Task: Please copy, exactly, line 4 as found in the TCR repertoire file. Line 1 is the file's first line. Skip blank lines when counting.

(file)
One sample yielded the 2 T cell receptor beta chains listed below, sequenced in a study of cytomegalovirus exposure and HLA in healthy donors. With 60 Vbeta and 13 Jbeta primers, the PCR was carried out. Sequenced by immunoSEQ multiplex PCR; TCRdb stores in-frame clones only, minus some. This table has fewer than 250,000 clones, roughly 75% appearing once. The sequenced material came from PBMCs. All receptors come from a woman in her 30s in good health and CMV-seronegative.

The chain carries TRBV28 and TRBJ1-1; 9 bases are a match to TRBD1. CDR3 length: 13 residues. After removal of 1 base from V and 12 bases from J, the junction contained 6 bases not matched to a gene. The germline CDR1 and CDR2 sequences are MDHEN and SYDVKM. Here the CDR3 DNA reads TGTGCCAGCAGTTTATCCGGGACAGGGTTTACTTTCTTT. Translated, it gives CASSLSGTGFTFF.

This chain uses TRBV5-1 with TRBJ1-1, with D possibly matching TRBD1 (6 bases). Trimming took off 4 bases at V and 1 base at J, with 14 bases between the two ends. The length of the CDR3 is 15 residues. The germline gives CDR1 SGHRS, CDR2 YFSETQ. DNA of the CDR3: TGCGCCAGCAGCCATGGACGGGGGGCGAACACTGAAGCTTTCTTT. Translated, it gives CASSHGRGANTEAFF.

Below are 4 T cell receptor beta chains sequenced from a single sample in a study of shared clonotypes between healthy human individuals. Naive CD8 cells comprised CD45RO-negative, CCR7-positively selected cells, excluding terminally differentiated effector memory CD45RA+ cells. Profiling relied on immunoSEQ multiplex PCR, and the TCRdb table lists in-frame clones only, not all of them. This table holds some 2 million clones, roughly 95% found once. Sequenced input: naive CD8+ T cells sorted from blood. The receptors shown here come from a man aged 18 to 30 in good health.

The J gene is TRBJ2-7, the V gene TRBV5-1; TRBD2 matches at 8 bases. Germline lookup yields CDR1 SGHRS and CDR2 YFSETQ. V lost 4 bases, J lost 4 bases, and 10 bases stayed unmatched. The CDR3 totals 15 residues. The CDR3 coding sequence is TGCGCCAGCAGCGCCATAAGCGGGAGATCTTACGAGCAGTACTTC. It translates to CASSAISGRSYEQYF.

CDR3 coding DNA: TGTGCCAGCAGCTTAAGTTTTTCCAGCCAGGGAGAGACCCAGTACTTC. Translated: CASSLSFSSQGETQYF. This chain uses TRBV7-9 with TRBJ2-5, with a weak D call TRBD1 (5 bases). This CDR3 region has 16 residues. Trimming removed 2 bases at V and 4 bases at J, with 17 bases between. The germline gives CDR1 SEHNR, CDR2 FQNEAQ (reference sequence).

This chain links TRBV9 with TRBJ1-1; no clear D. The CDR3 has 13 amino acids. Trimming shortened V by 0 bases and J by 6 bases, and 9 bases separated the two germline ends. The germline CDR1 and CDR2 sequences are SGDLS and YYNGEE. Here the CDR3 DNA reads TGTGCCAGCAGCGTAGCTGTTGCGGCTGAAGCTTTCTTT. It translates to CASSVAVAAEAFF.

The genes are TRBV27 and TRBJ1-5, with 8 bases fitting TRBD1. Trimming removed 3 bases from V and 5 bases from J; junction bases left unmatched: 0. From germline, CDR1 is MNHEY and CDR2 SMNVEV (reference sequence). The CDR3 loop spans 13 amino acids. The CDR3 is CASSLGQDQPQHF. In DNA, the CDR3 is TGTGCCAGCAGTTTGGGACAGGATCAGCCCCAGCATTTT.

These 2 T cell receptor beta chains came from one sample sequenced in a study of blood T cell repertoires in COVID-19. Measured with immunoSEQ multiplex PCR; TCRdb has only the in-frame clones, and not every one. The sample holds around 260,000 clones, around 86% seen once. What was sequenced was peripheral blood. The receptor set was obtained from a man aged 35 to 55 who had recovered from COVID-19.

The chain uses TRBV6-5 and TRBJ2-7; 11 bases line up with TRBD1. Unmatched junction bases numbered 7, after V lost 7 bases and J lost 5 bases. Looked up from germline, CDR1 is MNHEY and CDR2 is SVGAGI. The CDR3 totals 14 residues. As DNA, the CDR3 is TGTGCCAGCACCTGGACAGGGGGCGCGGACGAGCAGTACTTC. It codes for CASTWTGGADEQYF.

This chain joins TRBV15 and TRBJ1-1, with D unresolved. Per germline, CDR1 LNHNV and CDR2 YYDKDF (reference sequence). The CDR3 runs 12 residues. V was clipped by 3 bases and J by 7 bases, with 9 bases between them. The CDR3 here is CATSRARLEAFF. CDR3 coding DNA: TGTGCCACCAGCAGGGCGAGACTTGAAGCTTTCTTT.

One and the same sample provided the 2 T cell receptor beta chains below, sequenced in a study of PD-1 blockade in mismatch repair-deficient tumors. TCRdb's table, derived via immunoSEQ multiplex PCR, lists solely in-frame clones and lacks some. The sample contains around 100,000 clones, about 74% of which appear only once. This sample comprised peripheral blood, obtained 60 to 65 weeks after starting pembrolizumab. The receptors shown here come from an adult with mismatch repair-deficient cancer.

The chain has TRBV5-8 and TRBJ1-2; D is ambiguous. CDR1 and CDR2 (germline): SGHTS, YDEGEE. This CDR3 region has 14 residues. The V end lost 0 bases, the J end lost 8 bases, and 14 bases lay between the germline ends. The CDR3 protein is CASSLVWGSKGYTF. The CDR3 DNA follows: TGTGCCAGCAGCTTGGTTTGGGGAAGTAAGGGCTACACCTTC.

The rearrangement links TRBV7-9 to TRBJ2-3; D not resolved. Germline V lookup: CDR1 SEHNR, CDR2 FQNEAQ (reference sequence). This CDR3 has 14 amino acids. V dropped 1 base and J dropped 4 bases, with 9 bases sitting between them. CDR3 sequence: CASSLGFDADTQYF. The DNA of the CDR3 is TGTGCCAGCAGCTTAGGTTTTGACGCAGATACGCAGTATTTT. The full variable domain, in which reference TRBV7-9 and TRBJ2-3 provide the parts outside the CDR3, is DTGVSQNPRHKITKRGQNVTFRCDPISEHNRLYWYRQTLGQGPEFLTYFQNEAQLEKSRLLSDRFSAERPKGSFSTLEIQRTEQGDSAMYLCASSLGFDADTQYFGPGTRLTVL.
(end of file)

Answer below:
Below are 4 T cell receptor beta chains sequenced from a single sample in a study of shared clonotypes between healthy human individuals. Naive CD8 cells comprised CD45RO-negative, CCR7-positively selected cells, excluding terminally differentiated effector memory CD45RA+ cells. Profiling relied on immunoSEQ multiplex PCR, and the TCRdb table lists in-frame clones only, not all of them. This table holds some 2 million clones, roughly 95% found once. Sequenced input: naive CD8+ T cells sorted from blood. The receptors shown here come from a man aged 18 to 30 in good health.